After the medical examination, the Officers removed Martineau's mace-soaked clothes and conducted a nude contraband search. The Officers told Martineau that “they had to teach all of [the inmates] a lesson that they were not messing around with [the inmates], ” and Vrouhas asked Martineau how his “balls and ass were feeling.” Id. at ¶ 22. Martineau remained in restraints until November 5 and was not allowed to shower or clean the mace off his body during that time. The Officers later taunted Martineau about the November 3 incident, and one of the Officers bragged to Martineau that he had received a promotion for “beating [his] ass.” Id. at ¶ 30.

         On October 6, 2016, Martineau filed a complaint in state court against the Officers and Hillsborough County. Defendants removed the case to this court and Hillsborough County now moves for judgment on the pleadings on the three claims asserted against it. See doc. no. 9.

         DISCUSSION

         Martineau alleges that Hillsborough County is liable under 42 U.S.C. § 1983 because it maintained a policy or custom that caused the deprivation of his constitutional rights (Count III). He also asserts two state law claims against the county, one based on respondeat superior (Count VI) and the other for negligent supervision, training, and retention (Count VII). The court analyzes Martineau's § 1983 claim before turning to his state law claims.

         I. Section 1983 Claim

         In Count III of his complaint, Martineau brings a claim against Hillsborough County under 42 U.S.C. § 1983, alleging that a county policy or custom caused the deprivation of his constitutional rights. Hillsborough County argues that Martineau has not alleged sufficient facts to state a policy or custom claim under § 1983.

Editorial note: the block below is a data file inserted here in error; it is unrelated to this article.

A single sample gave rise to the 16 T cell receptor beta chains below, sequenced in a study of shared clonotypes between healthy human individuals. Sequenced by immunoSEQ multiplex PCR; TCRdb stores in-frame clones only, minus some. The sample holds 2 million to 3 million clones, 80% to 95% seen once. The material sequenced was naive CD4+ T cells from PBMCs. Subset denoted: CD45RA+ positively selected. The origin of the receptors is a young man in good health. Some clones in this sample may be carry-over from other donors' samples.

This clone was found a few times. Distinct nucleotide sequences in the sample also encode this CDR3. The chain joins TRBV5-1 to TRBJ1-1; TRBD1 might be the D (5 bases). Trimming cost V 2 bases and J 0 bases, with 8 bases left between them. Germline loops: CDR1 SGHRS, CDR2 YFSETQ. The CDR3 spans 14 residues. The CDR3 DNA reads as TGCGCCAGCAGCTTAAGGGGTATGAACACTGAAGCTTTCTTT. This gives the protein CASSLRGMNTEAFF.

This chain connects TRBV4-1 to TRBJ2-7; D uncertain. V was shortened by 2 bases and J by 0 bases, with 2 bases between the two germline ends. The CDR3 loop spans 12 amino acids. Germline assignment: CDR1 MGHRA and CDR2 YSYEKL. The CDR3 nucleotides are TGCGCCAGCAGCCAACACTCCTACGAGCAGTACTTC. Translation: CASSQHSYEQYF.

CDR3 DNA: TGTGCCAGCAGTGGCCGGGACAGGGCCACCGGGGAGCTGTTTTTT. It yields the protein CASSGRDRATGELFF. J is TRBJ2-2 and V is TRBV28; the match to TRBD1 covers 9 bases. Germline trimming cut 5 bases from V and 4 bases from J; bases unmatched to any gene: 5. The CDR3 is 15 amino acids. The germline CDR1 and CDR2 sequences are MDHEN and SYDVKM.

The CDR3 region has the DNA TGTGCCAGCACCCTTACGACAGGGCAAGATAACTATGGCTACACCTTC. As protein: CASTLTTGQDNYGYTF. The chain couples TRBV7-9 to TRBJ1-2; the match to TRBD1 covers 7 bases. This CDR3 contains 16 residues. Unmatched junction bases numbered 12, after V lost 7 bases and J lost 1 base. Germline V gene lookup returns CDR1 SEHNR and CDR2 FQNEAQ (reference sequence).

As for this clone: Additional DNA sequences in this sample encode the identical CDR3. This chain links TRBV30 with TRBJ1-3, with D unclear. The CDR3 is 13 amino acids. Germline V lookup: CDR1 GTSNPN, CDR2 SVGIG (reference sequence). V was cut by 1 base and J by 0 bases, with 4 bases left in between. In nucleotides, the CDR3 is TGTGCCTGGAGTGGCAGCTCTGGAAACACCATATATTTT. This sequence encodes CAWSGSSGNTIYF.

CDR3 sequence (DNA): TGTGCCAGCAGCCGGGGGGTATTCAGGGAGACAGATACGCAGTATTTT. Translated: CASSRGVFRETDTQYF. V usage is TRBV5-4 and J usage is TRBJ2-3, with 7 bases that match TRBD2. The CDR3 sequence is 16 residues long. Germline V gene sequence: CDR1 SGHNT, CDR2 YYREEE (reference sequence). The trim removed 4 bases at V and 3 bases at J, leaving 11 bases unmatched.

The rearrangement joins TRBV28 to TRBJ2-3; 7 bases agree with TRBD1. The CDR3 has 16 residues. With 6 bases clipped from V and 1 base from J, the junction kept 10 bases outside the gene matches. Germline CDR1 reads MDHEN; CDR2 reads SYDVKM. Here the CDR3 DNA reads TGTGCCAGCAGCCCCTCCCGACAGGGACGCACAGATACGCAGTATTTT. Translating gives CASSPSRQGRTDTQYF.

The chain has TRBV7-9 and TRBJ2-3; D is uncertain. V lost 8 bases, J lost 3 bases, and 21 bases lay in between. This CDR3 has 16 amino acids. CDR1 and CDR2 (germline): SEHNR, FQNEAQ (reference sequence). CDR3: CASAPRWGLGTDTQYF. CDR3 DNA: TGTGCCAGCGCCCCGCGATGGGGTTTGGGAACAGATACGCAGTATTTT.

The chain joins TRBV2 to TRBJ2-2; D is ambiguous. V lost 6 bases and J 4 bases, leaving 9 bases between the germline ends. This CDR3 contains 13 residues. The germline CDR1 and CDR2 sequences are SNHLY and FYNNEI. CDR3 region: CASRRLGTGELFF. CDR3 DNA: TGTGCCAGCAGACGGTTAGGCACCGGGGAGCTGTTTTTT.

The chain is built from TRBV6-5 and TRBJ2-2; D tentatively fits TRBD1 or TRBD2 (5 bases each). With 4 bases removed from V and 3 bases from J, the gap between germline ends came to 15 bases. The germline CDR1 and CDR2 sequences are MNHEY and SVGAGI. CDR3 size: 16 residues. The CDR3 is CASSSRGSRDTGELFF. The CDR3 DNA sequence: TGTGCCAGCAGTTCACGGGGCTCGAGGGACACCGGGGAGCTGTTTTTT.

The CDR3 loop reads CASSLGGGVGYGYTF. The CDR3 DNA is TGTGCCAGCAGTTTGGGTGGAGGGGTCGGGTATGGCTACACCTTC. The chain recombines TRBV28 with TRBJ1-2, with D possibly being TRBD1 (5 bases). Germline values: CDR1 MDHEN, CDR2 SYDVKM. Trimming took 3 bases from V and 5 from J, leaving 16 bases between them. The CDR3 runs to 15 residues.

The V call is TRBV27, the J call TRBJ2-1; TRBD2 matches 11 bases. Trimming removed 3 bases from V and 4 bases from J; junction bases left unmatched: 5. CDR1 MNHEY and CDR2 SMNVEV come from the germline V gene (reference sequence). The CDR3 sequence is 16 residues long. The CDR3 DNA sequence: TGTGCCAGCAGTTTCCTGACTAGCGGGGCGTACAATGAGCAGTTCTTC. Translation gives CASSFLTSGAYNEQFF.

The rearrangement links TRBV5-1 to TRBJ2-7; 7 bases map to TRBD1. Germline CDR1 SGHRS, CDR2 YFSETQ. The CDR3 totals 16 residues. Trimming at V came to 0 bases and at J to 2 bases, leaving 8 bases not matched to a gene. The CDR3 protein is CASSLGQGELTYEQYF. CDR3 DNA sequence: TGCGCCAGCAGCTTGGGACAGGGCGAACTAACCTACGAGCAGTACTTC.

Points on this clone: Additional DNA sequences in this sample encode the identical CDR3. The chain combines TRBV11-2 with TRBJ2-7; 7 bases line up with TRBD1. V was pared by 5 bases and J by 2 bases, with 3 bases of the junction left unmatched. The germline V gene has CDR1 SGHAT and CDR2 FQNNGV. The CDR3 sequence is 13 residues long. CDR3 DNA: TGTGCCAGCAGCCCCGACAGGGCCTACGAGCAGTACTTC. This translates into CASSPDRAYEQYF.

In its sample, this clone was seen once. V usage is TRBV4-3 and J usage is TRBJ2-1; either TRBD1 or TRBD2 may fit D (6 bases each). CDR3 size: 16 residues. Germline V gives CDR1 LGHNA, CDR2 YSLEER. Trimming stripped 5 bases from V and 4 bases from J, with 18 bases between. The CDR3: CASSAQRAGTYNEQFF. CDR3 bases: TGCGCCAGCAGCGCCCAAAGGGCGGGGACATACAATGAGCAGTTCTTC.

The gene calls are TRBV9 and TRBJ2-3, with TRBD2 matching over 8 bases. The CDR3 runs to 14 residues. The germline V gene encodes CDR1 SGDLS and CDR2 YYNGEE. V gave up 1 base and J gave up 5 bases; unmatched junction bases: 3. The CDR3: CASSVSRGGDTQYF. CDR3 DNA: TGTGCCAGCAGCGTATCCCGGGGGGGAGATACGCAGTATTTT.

Municipalities cannot be held liable under § 1983 on a theory of respondeat superior. Monell v. Dep't of Soc. Servs., 436 U.S. 658, 691 (1978). Rather, a plaintiff who brings a § 1983 action against a municipality must “identify a municipal ‘policy' or ‘custom'” that was the cause of and “‘moving force' behind the injury alleged.” Haley v. City of Boston, 657 F.3d 39, 51 (1st Cir. 2011) (quoting Bd. of Comm'rs of Bryan Cty. v. Brown, 520 U.S. 397, 403-04 (1997)). “[U]nlike a policy, which comes into existence because of the top-down affirmative decision of a policymaker, a custom develops from the bottom-up.” Baron v. Suffolk Cty. Sheriff's Dep't, 402 F.3d 225, 236 (1st Cir. 2005) (internal quotation marks omitted). To be actionable, the custom or practice must “be so well-settled and widespread that the policy making officials of the municipality can be said to have either actual or constructive knowledge of it yet did nothing to end it.” Walden v. City of Providence, 596 F.3d 38, 57-58 (1st Cir. 2010) (internal quotation marks omitted).

         Martineau's complaint is not a model of artful pleading, as Count III itself contains conclusory statements and merely recites the elements of a Monell claim. See doc. no. 1-1 at ¶¶ 42-44. However, Martineau alleges that one of the Officers bragged about being promoted for “beating [his] ass.” Doc. no. 1-1 at ¶ 30. Construed generously, this allegation permits a reasonable inference that Hillsborough County decisionmakers knew about the alleged assault and ratified it by promoting one of the Officers because of it. Cf. St. Louis v. Praprotnik, 485 U.S. 112, 127 (1988) (recognizing that where “the authorized policymakers approve a subordinate's decision and the basis for it, their ratification would be chargeable to the municipality because their decision is final”).

         At this early stage, the court finds that the complaint contains sufficient facts to allege a plausible Monell claim against Hillsborough County. See Iqbal, 556 U.S. at 678 (claim is facially plausible “when the plaintiff pleads factual content that allows the court to draw the reasonable inference that the defendant is liable for the misconduct alleged”). The court will be in a better position to address the ultimate viability of Martineau's Monell claim on a more complete record at the ...